The responses here show just why men get away with not paying properly or at all for their children and women are disadvantaged at work after children.

Let’s start from a position that society should be striving for equality.

2 people have sex, in doing so there is a mutual acknowledgement that the women might get pregnant. If you don’t want to have children, then be celibate or double up on contraception, have the snip or get sterilised. No man should ever complain that he has been trapped. Genuine accidents happen with all forms of contraception.

The baby arrives and the parents split up. Who should bring up and pay for that baby? Shouldn’t both parents make an equal contribution. Sometimes that will be one working more and paying more, whilst the other looks after the child.

Usually, it’s the mother who is primary carer and takes the hit in terms of time out of her career.

In the OP’s situation, she worked out her work and custody arrangements around the Ex’s need to have the children at the weekend so his DM could help as he could not cope on his own. A luxury which the OP was not allowed, she had to get on with it.

Now her Ex has decided that he wants another child and will reduce OP’s maintenance for the children. Why should he be allowed to do that? Why does his desire to have another child mean that he shouldn’t pay for the one’s that he has already got? If OP cannot afford to work or has to go on UC because of his decision, is that reasonable?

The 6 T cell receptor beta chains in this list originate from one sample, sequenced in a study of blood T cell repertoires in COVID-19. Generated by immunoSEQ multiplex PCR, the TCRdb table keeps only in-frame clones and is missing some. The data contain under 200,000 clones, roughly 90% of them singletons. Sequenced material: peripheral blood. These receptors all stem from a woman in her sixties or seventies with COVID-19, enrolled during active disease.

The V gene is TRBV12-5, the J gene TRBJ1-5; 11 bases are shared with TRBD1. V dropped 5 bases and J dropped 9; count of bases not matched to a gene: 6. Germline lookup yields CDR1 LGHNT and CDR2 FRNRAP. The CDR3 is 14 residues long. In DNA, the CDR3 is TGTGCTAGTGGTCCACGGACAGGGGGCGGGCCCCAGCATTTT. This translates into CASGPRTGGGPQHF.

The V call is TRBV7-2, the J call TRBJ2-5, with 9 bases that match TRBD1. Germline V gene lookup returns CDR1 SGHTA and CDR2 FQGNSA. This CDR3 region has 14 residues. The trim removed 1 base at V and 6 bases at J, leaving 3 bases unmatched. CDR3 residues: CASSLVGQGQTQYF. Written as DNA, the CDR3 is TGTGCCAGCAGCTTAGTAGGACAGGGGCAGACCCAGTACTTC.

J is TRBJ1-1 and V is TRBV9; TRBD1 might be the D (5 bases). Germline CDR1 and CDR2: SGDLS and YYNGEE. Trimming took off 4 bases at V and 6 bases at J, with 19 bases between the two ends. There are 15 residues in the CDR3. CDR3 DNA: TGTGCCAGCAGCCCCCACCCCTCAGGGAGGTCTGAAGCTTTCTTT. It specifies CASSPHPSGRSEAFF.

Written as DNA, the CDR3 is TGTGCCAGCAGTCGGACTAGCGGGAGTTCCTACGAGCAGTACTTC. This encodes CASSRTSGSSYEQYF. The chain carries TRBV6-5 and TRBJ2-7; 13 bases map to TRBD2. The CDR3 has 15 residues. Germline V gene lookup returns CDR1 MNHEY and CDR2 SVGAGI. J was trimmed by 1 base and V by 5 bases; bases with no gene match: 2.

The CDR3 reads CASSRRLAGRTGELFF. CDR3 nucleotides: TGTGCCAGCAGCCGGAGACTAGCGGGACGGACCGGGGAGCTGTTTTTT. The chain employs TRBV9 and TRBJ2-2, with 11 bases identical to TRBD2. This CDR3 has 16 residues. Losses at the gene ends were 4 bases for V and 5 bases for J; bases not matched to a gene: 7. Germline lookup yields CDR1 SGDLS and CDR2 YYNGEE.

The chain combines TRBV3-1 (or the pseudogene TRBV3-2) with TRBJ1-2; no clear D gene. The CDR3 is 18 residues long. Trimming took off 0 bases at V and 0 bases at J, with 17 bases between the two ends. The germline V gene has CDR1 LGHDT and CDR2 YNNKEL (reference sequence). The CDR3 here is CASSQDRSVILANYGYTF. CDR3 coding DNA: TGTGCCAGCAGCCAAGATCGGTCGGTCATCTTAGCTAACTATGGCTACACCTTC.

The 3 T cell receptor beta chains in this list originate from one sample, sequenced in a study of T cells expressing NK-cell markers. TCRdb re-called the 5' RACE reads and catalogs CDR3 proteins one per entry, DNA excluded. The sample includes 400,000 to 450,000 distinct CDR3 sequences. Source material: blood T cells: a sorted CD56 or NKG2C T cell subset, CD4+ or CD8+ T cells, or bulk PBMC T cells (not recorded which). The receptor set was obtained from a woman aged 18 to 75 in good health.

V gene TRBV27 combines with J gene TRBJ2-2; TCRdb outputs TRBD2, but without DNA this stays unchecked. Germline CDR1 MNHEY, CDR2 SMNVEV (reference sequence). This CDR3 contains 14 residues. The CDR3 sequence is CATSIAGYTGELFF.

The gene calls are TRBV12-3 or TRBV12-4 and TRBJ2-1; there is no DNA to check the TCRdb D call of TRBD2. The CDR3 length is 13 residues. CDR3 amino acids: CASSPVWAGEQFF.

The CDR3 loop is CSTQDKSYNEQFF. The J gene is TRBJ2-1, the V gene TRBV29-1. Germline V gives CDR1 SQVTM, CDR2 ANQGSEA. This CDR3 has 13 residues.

Is it reasonable that the Ex’s refusal to pay for childcare means that the OP has to get tax credits? Are tax credits really made available so that a man can avoid his responsibilities in the happy knowledge that the tax payer will pick them up for him.

His excuse is that OP’s new boyfriend has more money than him. How nice of the Ex to decide how the new boyfriend should spend his money. And how humiliating for the OP.

Perhaps the OP wants a relationship where finances are kept separate and she pays her way, like an equal. Does the Ex think that the new boyfriend should ‘keep’ the OP? What a pathetic specimen the Ex is if he really thinks that another man should be paying for childcare bills for his children.

In addition to all of this, the Ex wants the new arrangement to start before OP has even moved in with her boyfriend. Can there be any justification for that? It smacks of spite.

And all those posters who say that the OP should be grateful that the spineless man who left her when their mutual child was 6 weeks old has paid more than the bare minimum to date, then please reconsider your views. A man who has to be taken to CMS to pay the minimum for his children is no man at all.

Smumzo Sat 13-Apr-19 11:05:53

Those trying to ram their own version of what's fair won't do the OP a lick of good. Legally she is in a very weak position and it seems he viewed the amount he was giving her more like spousal maintenance which does take into account living with another partner and their income. A "deal in the round" is more like what she has. She would have been FAR better off having gone through court in the early days before the new partner to have the amount in an order. Now she hasn't got a leg to stand on legally and arguing with him is likely to damage what seems to be a decent coparenting relationship. By all means become politically active and try to change policy but this won't help the OP in her current situation.

itsnotso Sat 13-Apr-19 11:26:28

@Ncouttaembarrassment not if she moves in with her partner who is a high earner, she will get no tax credits regardless of whether new partner contributes to childcare or not.